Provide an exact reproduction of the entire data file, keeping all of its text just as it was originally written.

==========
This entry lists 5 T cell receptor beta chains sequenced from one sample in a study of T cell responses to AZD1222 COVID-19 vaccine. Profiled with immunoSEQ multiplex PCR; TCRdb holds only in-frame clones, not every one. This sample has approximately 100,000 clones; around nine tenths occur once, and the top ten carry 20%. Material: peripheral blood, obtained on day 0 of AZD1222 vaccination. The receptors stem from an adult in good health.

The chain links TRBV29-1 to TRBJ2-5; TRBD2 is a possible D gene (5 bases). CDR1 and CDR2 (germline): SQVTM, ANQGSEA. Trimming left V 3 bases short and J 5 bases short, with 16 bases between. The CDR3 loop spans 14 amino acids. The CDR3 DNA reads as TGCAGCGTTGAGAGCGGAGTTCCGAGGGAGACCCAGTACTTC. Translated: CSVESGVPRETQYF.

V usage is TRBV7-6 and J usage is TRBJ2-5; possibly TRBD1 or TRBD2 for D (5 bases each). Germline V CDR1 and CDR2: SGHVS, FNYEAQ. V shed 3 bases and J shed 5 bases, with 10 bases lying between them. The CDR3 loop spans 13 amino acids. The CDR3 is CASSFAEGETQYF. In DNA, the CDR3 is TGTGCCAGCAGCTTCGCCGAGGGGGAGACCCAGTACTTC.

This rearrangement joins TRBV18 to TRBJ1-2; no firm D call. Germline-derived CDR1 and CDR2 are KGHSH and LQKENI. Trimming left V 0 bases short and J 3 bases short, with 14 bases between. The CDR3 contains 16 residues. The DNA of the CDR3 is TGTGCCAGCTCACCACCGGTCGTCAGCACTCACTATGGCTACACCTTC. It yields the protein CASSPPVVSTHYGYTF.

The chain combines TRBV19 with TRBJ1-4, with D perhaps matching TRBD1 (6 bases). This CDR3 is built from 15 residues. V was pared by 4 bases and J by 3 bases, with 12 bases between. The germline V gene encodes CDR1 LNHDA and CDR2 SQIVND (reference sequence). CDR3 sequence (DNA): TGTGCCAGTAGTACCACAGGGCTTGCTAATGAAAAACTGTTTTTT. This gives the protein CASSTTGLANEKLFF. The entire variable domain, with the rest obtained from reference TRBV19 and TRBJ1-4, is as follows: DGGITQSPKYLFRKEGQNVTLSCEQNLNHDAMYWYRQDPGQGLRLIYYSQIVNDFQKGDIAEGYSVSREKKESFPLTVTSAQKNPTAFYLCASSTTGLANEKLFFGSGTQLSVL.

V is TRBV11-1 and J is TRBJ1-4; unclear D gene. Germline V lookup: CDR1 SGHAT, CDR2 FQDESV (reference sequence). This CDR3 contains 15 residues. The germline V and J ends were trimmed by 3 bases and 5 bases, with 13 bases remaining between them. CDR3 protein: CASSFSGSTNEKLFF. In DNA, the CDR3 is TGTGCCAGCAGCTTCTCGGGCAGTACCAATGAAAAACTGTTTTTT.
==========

This entry lists 5 T cell receptor beta chains sequenced from one sample in a study of T cell responses to AZD1222 COVID-19 vaccine. Profiled with immunoSEQ multiplex PCR; TCRdb holds only in-frame clones, not every one. This sample has approximately 100,000 clones; around nine tenths occur once, and the top ten carry 20%. Material: peripheral blood, obtained on day 0 of AZD1222 vaccination. The receptors stem from an adult in good health.

The chain links TRBV29-1 to TRBJ2-5; TRBD2 is a possible D gene (5 bases). CDR1 and CDR2 (germline): SQVTM, ANQGSEA. Trimming left V 3 bases short and J 5 bases short, with 16 bases between. The CDR3 loop spans 14 amino acids. The CDR3 DNA reads as TGCAGCGTTGAGAGCGGAGTTCCGAGGGAGACCCAGTACTTC. Translated: CSVESGVPRETQYF.

V usage is TRBV7-6 and J usage is TRBJ2-5; possibly TRBD1 or TRBD2 for D (5 bases each). Germline V CDR1 and CDR2: SGHVS, FNYEAQ. V shed 3 bases and J shed 5 bases, with 10 bases lying between them. The CDR3 loop spans 13 amino acids. The CDR3 is CASSFAEGETQYF. In DNA, the CDR3 is TGTGCCAGCAGCTTCGCCGAGGGGGAGACCCAGTACTTC.

This rearrangement joins TRBV18 to TRBJ1-2; no firm D call. Germline-derived CDR1 and CDR2 are KGHSH and LQKENI. Trimming left V 0 bases short and J 3 bases short, with 14 bases between. The CDR3 contains 16 residues. The DNA of the CDR3 is TGTGCCAGCTCACCACCGGTCGTCAGCACTCACTATGGCTACACCTTC. It yields the protein CASSPPVVSTHYGYTF.

The chain combines TRBV19 with TRBJ1-4, with D perhaps matching TRBD1 (6 bases). This CDR3 is built from 15 residues. V was pared by 4 bases and J by 3 bases, with 12 bases between. The germline V gene encodes CDR1 LNHDA and CDR2 SQIVND (reference sequence). CDR3 sequence (DNA): TGTGCCAGTAGTACCACAGGGCTTGCTAATGAAAAACTGTTTTTT. This gives the protein CASSTTGLANEKLFF. The entire variable domain, with the rest obtained from reference TRBV19 and TRBJ1-4, is as follows: DGGITQSPKYLFRKEGQNVTLSCEQNLNHDAMYWYRQDPGQGLRLIYYSQIVNDFQKGDIAEGYSVSREKKESFPLTVTSAQKNPTAFYLCASSTTGLANEKLFFGSGTQLSVL.

V is TRBV11-1 and J is TRBJ1-4; unclear D gene. Germline V lookup: CDR1 SGHAT, CDR2 FQDESV (reference sequence). This CDR3 contains 15 residues. The germline V and J ends were trimmed by 3 bases and 5 bases, with 13 bases remaining between them. CDR3 protein: CASSFSGSTNEKLFF. In DNA, the CDR3 is TGTGCCAGCAGCTTCTCGGGCAGTACCAATGAAAAACTGTTTTTT.